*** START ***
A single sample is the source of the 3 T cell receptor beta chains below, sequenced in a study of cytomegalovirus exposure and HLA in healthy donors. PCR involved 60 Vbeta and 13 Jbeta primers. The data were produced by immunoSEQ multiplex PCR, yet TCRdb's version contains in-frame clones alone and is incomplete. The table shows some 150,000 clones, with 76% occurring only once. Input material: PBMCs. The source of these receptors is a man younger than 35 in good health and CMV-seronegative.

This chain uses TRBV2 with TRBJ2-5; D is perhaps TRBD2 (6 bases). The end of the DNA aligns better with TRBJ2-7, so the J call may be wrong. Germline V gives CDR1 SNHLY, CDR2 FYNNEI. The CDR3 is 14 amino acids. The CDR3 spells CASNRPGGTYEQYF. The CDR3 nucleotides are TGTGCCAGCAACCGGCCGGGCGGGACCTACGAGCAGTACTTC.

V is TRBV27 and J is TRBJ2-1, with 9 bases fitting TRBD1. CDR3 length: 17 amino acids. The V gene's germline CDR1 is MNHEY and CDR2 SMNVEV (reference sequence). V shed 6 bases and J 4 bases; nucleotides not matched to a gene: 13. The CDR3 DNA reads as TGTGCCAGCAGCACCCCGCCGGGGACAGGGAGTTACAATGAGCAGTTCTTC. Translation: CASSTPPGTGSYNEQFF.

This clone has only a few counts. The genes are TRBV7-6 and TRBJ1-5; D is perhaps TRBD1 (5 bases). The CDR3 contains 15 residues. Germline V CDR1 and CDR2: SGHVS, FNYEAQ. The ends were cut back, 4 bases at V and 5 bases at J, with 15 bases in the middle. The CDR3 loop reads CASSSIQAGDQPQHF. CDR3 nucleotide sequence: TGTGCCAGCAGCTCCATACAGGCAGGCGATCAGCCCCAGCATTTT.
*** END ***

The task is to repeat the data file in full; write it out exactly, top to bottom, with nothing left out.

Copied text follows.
A single sample is the source of the 3 T cell receptor beta chains below, sequenced in a study of cytomegalovirus exposure and HLA in healthy donors. PCR involved 60 Vbeta and 13 Jbeta primers. The data were produced by immunoSEQ multiplex PCR, yet TCRdb's version contains in-frame clones alone and is incomplete. The table shows some 150,000 clones, with 76% occurring only once. Input material: PBMCs. The source of these receptors is a man younger than 35 in good health and CMV-seronegative.

This chain uses TRBV2 with TRBJ2-5; D is perhaps TRBD2 (6 bases). The end of the DNA aligns better with TRBJ2-7, so the J call may be wrong. Germline V gives CDR1 SNHLY, CDR2 FYNNEI. The CDR3 is 14 amino acids. The CDR3 spells CASNRPGGTYEQYF. The CDR3 nucleotides are TGTGCCAGCAACCGGCCGGGCGGGACCTACGAGCAGTACTTC.

V is TRBV27 and J is TRBJ2-1, with 9 bases fitting TRBD1. CDR3 length: 17 amino acids. The V gene's germline CDR1 is MNHEY and CDR2 SMNVEV (reference sequence). V shed 6 bases and J 4 bases; nucleotides not matched to a gene: 13. The CDR3 DNA reads as TGTGCCAGCAGCACCCCGCCGGGGACAGGGAGTTACAATGAGCAGTTCTTC. Translation: CASSTPPGTGSYNEQFF.

This clone has only a few counts. The genes are TRBV7-6 and TRBJ1-5; D is perhaps TRBD1 (5 bases). The CDR3 contains 15 residues. Germline V CDR1 and CDR2: SGHVS, FNYEAQ. The ends were cut back, 4 bases at V and 5 bases at J, with 15 bases in the middle. The CDR3 loop reads CASSSIQAGDQPQHF. CDR3 nucleotide sequence: TGTGCCAGCAGCTCCATACAGGCAGGCGATCAGCCCCAGCATTTT.